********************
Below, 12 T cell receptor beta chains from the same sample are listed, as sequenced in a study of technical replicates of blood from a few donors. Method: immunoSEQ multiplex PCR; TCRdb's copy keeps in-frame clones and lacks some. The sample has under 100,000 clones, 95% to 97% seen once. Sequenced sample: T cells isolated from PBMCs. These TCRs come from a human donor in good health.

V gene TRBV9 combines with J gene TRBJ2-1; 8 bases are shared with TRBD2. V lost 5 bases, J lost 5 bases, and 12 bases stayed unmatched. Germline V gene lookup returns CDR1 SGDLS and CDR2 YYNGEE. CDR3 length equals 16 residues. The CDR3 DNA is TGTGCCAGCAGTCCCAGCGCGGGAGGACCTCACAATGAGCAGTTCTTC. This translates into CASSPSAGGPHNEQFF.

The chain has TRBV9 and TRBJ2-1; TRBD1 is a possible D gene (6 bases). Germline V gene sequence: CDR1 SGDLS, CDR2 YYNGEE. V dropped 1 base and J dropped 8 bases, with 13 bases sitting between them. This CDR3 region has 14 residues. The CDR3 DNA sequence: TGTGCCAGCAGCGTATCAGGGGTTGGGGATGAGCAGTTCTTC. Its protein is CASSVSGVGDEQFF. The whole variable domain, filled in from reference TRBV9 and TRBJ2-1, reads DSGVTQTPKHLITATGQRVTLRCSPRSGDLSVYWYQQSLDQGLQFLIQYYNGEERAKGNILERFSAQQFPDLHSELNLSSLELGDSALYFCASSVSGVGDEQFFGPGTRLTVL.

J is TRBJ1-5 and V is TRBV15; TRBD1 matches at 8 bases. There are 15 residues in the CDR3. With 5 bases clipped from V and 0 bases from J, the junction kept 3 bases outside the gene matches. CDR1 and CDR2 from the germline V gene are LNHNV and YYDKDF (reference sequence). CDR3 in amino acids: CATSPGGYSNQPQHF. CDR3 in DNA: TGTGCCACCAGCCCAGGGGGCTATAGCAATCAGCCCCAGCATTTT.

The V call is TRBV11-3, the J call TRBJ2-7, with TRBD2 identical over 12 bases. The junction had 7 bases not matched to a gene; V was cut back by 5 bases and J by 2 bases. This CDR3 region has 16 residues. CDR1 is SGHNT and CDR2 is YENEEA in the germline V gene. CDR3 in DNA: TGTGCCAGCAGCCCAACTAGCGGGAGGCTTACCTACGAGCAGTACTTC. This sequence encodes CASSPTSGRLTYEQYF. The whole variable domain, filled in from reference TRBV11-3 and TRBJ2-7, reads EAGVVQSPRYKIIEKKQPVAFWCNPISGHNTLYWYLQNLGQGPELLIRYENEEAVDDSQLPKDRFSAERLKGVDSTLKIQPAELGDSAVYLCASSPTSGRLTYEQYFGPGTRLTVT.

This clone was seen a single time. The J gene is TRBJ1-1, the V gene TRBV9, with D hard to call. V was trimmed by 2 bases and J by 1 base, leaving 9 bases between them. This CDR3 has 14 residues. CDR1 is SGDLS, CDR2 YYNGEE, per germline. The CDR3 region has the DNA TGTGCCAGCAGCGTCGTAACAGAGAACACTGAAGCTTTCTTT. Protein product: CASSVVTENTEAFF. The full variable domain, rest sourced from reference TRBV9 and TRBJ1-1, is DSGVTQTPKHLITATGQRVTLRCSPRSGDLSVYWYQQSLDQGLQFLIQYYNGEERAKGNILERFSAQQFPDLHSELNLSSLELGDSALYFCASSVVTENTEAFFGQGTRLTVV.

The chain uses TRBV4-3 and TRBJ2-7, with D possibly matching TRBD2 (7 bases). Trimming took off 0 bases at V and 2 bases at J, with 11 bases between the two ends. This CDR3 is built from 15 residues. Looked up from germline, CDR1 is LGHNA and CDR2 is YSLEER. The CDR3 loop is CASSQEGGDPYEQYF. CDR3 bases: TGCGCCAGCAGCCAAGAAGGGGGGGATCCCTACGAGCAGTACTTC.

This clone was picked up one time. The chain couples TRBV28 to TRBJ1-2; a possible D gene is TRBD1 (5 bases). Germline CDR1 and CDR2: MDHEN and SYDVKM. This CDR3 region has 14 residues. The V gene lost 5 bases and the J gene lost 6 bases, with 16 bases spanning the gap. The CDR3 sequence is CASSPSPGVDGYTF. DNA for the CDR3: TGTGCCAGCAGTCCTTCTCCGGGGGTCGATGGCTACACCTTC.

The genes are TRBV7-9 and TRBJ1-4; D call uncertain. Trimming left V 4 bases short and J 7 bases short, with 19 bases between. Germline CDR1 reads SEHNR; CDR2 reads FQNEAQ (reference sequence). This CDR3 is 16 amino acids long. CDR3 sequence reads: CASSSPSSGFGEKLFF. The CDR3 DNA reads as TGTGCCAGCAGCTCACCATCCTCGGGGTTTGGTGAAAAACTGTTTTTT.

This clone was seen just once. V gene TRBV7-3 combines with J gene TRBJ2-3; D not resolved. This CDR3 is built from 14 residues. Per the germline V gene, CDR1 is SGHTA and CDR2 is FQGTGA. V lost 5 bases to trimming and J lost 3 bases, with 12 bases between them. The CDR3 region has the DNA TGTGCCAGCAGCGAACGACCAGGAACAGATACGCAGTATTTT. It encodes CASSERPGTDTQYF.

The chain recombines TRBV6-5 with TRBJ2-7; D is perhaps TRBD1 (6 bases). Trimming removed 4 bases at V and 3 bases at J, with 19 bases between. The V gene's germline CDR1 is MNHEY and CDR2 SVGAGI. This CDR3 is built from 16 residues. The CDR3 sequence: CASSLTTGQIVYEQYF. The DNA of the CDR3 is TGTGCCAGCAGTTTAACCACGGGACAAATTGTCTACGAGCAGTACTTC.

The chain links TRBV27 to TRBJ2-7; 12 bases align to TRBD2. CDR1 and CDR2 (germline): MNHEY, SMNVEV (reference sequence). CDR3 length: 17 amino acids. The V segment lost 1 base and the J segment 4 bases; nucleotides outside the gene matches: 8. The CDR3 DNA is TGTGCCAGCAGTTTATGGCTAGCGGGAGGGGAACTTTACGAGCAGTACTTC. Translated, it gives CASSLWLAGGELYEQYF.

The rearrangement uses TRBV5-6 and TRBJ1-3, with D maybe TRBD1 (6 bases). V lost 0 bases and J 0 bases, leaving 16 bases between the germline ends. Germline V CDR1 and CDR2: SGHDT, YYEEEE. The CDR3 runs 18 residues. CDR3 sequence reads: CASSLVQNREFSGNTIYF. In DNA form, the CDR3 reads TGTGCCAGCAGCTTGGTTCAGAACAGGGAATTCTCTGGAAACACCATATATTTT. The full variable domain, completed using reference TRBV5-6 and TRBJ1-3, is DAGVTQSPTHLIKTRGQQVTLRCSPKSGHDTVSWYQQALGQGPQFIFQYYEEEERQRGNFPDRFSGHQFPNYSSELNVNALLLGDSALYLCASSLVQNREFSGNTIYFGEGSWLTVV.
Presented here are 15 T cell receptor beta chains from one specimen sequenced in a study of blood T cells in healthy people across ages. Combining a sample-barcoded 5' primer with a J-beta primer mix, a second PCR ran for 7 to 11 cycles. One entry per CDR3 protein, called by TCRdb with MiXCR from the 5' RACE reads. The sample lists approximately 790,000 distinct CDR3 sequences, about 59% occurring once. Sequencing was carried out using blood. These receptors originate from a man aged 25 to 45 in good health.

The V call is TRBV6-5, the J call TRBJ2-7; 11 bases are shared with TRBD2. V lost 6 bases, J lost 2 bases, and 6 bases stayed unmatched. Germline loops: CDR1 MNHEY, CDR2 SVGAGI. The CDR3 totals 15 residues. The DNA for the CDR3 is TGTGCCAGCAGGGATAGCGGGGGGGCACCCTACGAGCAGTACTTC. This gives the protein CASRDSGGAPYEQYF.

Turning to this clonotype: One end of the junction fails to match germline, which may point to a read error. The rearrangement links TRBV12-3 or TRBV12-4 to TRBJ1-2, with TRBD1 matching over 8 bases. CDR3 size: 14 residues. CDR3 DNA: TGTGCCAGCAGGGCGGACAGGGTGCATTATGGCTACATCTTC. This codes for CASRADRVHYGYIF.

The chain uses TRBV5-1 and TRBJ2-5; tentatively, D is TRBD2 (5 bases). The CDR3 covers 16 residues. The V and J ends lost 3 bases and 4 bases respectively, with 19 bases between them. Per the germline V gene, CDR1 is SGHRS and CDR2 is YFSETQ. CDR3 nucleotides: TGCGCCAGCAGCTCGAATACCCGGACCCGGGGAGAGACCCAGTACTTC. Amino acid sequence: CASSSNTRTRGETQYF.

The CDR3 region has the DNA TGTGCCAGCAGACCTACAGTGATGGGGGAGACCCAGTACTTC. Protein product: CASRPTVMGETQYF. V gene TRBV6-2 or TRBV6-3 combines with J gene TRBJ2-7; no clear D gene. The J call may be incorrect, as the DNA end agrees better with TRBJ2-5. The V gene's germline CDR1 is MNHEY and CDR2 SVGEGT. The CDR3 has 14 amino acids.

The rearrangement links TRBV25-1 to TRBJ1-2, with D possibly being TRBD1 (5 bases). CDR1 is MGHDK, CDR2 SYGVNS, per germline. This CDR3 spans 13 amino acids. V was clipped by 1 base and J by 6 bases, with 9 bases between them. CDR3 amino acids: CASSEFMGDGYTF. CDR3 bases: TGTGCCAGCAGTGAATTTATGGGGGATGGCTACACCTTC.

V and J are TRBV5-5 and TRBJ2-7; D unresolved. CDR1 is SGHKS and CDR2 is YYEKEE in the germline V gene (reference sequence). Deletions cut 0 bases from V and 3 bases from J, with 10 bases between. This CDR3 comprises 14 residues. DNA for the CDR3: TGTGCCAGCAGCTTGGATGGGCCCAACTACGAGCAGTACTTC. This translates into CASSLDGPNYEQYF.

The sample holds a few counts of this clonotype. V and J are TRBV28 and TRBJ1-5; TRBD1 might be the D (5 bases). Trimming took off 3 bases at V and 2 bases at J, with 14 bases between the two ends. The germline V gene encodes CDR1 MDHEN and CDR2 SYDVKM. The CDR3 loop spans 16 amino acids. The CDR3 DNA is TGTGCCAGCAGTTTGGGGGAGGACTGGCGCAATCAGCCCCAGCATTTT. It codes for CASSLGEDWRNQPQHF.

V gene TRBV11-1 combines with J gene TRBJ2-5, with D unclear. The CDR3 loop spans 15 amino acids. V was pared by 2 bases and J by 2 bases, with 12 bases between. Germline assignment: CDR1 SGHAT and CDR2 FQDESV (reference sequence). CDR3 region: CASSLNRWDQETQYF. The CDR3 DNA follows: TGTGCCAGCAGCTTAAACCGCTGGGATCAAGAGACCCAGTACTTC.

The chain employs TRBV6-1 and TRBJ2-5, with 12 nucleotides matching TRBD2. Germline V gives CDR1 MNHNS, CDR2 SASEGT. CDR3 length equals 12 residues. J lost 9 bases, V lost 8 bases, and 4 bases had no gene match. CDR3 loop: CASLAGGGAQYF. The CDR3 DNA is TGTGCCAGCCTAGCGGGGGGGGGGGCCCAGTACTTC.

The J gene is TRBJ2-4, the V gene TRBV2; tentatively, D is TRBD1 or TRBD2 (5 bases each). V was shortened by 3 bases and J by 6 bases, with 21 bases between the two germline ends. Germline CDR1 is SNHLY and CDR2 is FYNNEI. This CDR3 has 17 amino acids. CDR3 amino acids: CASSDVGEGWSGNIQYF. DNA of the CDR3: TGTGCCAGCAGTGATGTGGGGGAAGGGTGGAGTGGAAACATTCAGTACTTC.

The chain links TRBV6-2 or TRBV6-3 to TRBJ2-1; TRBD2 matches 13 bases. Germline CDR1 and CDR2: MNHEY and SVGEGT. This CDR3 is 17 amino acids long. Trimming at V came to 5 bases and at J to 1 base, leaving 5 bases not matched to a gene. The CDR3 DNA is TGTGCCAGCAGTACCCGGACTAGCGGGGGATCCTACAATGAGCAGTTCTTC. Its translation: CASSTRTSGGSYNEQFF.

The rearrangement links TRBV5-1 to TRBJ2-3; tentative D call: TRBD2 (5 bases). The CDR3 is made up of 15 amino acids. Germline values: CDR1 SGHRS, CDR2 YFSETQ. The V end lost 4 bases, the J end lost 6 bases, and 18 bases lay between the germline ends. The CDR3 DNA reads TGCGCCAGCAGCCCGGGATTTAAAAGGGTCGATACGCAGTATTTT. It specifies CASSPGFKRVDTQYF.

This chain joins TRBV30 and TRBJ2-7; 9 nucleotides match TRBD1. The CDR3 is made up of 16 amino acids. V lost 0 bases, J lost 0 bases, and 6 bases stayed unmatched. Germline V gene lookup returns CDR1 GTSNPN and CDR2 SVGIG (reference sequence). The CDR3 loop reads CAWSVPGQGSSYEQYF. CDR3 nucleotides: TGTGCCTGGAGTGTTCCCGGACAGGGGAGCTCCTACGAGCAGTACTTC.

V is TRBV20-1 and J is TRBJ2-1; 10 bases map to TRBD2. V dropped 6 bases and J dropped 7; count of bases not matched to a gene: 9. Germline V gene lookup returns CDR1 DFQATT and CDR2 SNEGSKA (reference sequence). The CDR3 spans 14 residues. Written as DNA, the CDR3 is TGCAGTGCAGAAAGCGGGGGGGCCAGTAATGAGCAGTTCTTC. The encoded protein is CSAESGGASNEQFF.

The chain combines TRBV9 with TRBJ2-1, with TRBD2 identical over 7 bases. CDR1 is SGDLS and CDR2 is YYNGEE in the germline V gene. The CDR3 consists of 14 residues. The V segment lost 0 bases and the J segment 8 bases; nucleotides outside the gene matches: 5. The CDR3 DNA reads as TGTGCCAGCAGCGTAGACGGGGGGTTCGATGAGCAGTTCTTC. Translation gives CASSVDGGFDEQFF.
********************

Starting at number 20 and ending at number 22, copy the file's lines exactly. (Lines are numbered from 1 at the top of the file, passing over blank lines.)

V and J are TRBV5-5 and TRBJ2-7; D unresolved. CDR1 is SGHKS and CDR2 is YYEKEE in the germline V gene (reference sequence). Deletions cut 0 bases from V and 3 bases from J, with 10 bases between. This CDR3 comprises 14 residues. DNA for the CDR3: TGTGCCAGCAGCTTGGATGGGCCCAACTACGAGCAGTACTTC. This translates into CASSLDGPNYEQYF.

The sample holds a few counts of this clonotype. V and J are TRBV28 and TRBJ1-5; TRBD1 might be the D (5 bases). Trimming took off 3 bases at V and 2 bases at J, with 14 bases between the two ends. The germline V gene encodes CDR1 MDHEN and CDR2 SYDVKM. The CDR3 loop spans 16 amino acids. The CDR3 DNA is TGTGCCAGCAGTTTGGGGGAGGACTGGCGCAATCAGCCCCAGCATTTT. It codes for CASSLGEDWRNQPQHF.

V gene TRBV11-1 combines with J gene TRBJ2-5, with D unclear. The CDR3 loop spans 15 amino acids. V was pared by 2 bases and J by 2 bases, with 12 bases between. Germline assignment: CDR1 SGHAT and CDR2 FQDESV (reference sequence). CDR3 region: CASSLNRWDQETQYF. The CDR3 DNA follows: TGTGCCAGCAGCTTAAACCGCTGGGATCAAGAGACCCAGTACTTC.